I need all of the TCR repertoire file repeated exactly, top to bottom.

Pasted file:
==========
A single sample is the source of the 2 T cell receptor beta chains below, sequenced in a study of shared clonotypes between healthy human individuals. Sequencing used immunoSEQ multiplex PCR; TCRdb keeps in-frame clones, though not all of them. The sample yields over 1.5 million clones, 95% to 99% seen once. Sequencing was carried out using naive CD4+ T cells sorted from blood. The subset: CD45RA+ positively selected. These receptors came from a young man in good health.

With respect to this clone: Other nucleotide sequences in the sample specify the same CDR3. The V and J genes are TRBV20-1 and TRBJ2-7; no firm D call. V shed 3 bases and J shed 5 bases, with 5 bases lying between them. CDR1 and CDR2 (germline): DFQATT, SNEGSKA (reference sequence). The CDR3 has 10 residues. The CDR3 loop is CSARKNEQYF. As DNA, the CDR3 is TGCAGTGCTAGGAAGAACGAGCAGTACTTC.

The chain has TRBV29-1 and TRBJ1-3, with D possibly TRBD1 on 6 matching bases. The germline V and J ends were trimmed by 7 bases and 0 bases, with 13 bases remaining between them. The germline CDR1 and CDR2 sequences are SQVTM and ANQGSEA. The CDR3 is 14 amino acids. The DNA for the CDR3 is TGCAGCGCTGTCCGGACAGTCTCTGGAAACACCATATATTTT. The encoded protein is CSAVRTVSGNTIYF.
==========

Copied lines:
A single sample is the source of the 2 T cell receptor beta chains below, sequenced in a study of shared clonotypes between healthy human individuals. Sequencing used immunoSEQ multiplex PCR; TCRdb keeps in-frame clones, though not all of them. The sample yields over 1.5 million clones, 95% to 99% seen once. Sequencing was carried out using naive CD4+ T cells sorted from blood. The subset: CD45RA+ positively selected. These receptors came from a young man in good health.

With respect to this clone: Other nucleotide sequences in the sample specify the same CDR3. The V and J genes are TRBV20-1 and TRBJ2-7; no firm D call. V shed 3 bases and J shed 5 bases, with 5 bases lying between them. CDR1 and CDR2 (germline): DFQATT, SNEGSKA (reference sequence). The CDR3 has 10 residues. The CDR3 loop is CSARKNEQYF. As DNA, the CDR3 is TGCAGTGCTAGGAAGAACGAGCAGTACTTC.

The chain has TRBV29-1 and TRBJ1-3, with D possibly TRBD1 on 6 matching bases. The germline V and J ends were trimmed by 7 bases and 0 bases, with 13 bases remaining between them. The germline CDR1 and CDR2 sequences are SQVTM and ANQGSEA. The CDR3 is 14 amino acids. The DNA for the CDR3 is TGCAGCGCTGTCCGGACAGTCTCTGGAAACACCATATATTTT. The encoded protein is CSAVRTVSGNTIYF.